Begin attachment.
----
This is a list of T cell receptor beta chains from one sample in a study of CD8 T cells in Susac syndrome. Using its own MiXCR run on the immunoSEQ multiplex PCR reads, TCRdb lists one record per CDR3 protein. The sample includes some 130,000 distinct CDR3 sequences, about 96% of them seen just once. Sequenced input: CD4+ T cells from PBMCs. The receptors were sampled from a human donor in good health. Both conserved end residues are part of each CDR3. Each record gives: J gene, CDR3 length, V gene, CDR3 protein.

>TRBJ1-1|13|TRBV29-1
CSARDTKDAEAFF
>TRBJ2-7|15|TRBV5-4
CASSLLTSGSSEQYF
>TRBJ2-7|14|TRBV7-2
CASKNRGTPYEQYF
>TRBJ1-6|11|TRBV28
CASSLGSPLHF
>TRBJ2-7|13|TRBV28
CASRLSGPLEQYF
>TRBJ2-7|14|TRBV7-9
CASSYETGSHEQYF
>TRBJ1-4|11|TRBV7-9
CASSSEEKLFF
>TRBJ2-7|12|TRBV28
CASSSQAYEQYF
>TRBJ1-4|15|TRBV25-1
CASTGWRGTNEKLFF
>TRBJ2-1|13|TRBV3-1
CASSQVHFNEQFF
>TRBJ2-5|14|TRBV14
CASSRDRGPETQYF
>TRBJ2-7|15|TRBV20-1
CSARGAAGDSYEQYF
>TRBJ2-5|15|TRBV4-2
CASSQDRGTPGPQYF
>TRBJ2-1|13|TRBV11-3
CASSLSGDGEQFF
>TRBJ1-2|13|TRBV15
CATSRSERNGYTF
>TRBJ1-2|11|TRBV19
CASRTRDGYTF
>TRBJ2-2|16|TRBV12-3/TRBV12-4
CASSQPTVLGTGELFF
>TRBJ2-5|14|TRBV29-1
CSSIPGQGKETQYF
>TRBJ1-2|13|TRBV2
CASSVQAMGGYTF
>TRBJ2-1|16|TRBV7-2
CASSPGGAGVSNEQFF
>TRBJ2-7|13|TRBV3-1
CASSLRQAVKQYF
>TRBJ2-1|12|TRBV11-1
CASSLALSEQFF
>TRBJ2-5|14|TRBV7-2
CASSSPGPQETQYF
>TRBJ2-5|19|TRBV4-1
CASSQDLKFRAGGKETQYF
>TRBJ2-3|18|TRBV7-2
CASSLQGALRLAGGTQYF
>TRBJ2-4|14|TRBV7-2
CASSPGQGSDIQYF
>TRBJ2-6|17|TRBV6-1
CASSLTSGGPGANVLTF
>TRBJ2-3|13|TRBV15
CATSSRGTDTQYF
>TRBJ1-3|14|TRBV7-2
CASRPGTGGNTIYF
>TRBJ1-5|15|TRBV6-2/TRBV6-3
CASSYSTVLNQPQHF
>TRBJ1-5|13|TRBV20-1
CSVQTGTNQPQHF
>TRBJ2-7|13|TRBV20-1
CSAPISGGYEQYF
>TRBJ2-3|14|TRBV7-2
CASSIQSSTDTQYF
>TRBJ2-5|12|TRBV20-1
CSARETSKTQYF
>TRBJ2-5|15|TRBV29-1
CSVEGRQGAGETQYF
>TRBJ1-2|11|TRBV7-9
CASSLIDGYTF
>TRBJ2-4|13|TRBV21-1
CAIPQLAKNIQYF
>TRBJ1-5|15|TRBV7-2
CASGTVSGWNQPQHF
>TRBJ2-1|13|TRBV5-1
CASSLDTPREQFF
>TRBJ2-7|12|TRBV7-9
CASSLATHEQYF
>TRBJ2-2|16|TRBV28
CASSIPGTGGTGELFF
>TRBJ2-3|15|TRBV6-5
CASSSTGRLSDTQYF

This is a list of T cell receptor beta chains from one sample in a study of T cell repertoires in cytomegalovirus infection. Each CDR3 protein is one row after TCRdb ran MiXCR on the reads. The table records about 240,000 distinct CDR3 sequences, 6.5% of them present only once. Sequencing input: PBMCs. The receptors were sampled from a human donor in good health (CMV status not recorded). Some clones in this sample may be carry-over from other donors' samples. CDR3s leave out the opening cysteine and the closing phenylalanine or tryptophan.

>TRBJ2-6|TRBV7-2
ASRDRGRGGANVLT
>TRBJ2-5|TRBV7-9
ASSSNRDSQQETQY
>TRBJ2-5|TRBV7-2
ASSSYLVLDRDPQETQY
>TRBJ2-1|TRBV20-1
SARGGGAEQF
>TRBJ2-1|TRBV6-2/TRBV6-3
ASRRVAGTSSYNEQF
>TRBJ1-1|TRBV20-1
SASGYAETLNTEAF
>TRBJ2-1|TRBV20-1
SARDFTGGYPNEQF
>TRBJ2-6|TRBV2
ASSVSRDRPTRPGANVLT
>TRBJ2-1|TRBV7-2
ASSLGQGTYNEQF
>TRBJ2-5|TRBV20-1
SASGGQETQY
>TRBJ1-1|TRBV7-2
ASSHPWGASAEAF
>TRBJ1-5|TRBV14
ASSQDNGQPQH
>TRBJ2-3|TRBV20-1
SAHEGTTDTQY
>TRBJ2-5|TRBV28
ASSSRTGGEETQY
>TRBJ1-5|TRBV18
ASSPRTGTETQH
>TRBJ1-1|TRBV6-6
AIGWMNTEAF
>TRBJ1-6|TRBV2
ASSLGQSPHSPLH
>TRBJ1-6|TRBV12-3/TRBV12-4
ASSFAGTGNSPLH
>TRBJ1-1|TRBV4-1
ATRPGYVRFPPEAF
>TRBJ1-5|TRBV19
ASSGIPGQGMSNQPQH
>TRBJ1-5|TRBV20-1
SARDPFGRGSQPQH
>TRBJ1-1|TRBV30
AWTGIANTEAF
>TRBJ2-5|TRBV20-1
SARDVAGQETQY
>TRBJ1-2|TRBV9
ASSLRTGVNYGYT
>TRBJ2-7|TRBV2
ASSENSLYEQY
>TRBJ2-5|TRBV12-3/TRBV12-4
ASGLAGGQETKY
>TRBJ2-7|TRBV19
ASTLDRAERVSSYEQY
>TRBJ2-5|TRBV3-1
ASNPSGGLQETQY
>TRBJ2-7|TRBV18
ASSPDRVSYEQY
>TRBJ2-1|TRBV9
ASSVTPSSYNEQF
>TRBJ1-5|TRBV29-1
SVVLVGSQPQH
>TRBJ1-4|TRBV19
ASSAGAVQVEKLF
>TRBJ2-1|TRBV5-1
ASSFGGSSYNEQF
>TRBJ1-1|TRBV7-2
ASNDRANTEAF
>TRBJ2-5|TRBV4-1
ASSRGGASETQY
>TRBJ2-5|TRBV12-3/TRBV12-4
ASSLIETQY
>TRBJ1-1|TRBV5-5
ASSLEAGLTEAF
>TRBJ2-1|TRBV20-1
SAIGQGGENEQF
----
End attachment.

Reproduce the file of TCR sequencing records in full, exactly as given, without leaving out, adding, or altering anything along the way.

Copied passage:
This is a list of T cell receptor beta chains from one sample in a study of CD8 T cells in Susac syndrome. Using its own MiXCR run on the immunoSEQ multiplex PCR reads, TCRdb lists one record per CDR3 protein. The sample includes some 130,000 distinct CDR3 sequences, about 96% of them seen just once. Sequenced input: CD4+ T cells from PBMCs. The receptors were sampled from a human donor in good health. Both conserved end residues are part of each CDR3. Each record gives: J gene, CDR3 length, V gene, CDR3 protein.

>TRBJ1-1|13|TRBV29-1
CSARDTKDAEAFF
>TRBJ2-7|15|TRBV5-4
CASSLLTSGSSEQYF
>TRBJ2-7|14|TRBV7-2
CASKNRGTPYEQYF
>TRBJ1-6|11|TRBV28
CASSLGSPLHF
>TRBJ2-7|13|TRBV28
CASRLSGPLEQYF
>TRBJ2-7|14|TRBV7-9
CASSYETGSHEQYF
>TRBJ1-4|11|TRBV7-9
CASSSEEKLFF
>TRBJ2-7|12|TRBV28
CASSSQAYEQYF
>TRBJ1-4|15|TRBV25-1
CASTGWRGTNEKLFF
>TRBJ2-1|13|TRBV3-1
CASSQVHFNEQFF
>TRBJ2-5|14|TRBV14
CASSRDRGPETQYF
>TRBJ2-7|15|TRBV20-1
CSARGAAGDSYEQYF
>TRBJ2-5|15|TRBV4-2
CASSQDRGTPGPQYF
>TRBJ2-1|13|TRBV11-3
CASSLSGDGEQFF
>TRBJ1-2|13|TRBV15
CATSRSERNGYTF
>TRBJ1-2|11|TRBV19
CASRTRDGYTF
>TRBJ2-2|16|TRBV12-3/TRBV12-4
CASSQPTVLGTGELFF
>TRBJ2-5|14|TRBV29-1
CSSIPGQGKETQYF
>TRBJ1-2|13|TRBV2
CASSVQAMGGYTF
>TRBJ2-1|16|TRBV7-2
CASSPGGAGVSNEQFF
>TRBJ2-7|13|TRBV3-1
CASSLRQAVKQYF
>TRBJ2-1|12|TRBV11-1
CASSLALSEQFF
>TRBJ2-5|14|TRBV7-2
CASSSPGPQETQYF
>TRBJ2-5|19|TRBV4-1
CASSQDLKFRAGGKETQYF
>TRBJ2-3|18|TRBV7-2
CASSLQGALRLAGGTQYF
>TRBJ2-4|14|TRBV7-2
CASSPGQGSDIQYF
>TRBJ2-6|17|TRBV6-1
CASSLTSGGPGANVLTF
>TRBJ2-3|13|TRBV15
CATSSRGTDTQYF
>TRBJ1-3|14|TRBV7-2
CASRPGTGGNTIYF
>TRBJ1-5|15|TRBV6-2/TRBV6-3
CASSYSTVLNQPQHF
>TRBJ1-5|13|TRBV20-1
CSVQTGTNQPQHF
>TRBJ2-7|13|TRBV20-1
CSAPISGGYEQYF
>TRBJ2-3|14|TRBV7-2
CASSIQSSTDTQYF
>TRBJ2-5|12|TRBV20-1
CSARETSKTQYF
>TRBJ2-5|15|TRBV29-1
CSVEGRQGAGETQYF
>TRBJ1-2|11|TRBV7-9
CASSLIDGYTF
>TRBJ2-4|13|TRBV21-1
CAIPQLAKNIQYF
>TRBJ1-5|15|TRBV7-2
CASGTVSGWNQPQHF
>TRBJ2-1|13|TRBV5-1
CASSLDTPREQFF
>TRBJ2-7|12|TRBV7-9
CASSLATHEQYF
>TRBJ2-2|16|TRBV28
CASSIPGTGGTGELFF
>TRBJ2-3|15|TRBV6-5
CASSSTGRLSDTQYF

This is a list of T cell receptor beta chains from one sample in a study of T cell repertoires in cytomegalovirus infection. Each CDR3 protein is one row after TCRdb ran MiXCR on the reads. The table records about 240,000 distinct CDR3 sequences, 6.5% of them present only once. Sequencing input: PBMCs. The receptors were sampled from a human donor in good health (CMV status not recorded). Some clones in this sample may be carry-over from other donors' samples. CDR3s leave out the opening cysteine and the closing phenylalanine or tryptophan.

>TRBJ2-6|TRBV7-2
ASRDRGRGGANVLT
>TRBJ2-5|TRBV7-9
ASSSNRDSQQETQY
>TRBJ2-5|TRBV7-2
ASSSYLVLDRDPQETQY
>TRBJ2-1|TRBV20-1
SARGGGAEQF
>TRBJ2-1|TRBV6-2/TRBV6-3
ASRRVAGTSSYNEQF
>TRBJ1-1|TRBV20-1
SASGYAETLNTEAF
>TRBJ2-1|TRBV20-1
SARDFTGGYPNEQF
>TRBJ2-6|TRBV2
ASSVSRDRPTRPGANVLT
>TRBJ2-1|TRBV7-2
ASSLGQGTYNEQF
>TRBJ2-5|TRBV20-1
SASGGQETQY
>TRBJ1-1|TRBV7-2
ASSHPWGASAEAF
>TRBJ1-5|TRBV14
ASSQDNGQPQH
>TRBJ2-3|TRBV20-1
SAHEGTTDTQY
>TRBJ2-5|TRBV28
ASSSRTGGEETQY
>TRBJ1-5|TRBV18
ASSPRTGTETQH
>TRBJ1-1|TRBV6-6
AIGWMNTEAF
>TRBJ1-6|TRBV2
ASSLGQSPHSPLH
>TRBJ1-6|TRBV12-3/TRBV12-4
ASSFAGTGNSPLH
>TRBJ1-1|TRBV4-1
ATRPGYVRFPPEAF
>TRBJ1-5|TRBV19
ASSGIPGQGMSNQPQH
>TRBJ1-5|TRBV20-1
SARDPFGRGSQPQH
>TRBJ1-1|TRBV30
AWTGIANTEAF
>TRBJ2-5|TRBV20-1
SARDVAGQETQY
>TRBJ1-2|TRBV9
ASSLRTGVNYGYT
>TRBJ2-7|TRBV2
ASSENSLYEQY
>TRBJ2-5|TRBV12-3/TRBV12-4
ASGLAGGQETKY
>TRBJ2-7|TRBV19
ASTLDRAERVSSYEQY
>TRBJ2-5|TRBV3-1
ASNPSGGLQETQY
>TRBJ2-7|TRBV18
ASSPDRVSYEQY
>TRBJ2-1|TRBV9
ASSVTPSSYNEQF
>TRBJ1-5|TRBV29-1
SVVLVGSQPQH
>TRBJ1-4|TRBV19
ASSAGAVQVEKLF
>TRBJ2-1|TRBV5-1
ASSFGGSSYNEQF
>TRBJ1-1|TRBV7-2
ASNDRANTEAF
>TRBJ2-5|TRBV4-1
ASSRGGASETQY
>TRBJ2-5|TRBV12-3/TRBV12-4
ASSLIETQY
>TRBJ1-1|TRBV5-5
ASSLEAGLTEAF
>TRBJ2-1|TRBV20-1
SAIGQGGENEQF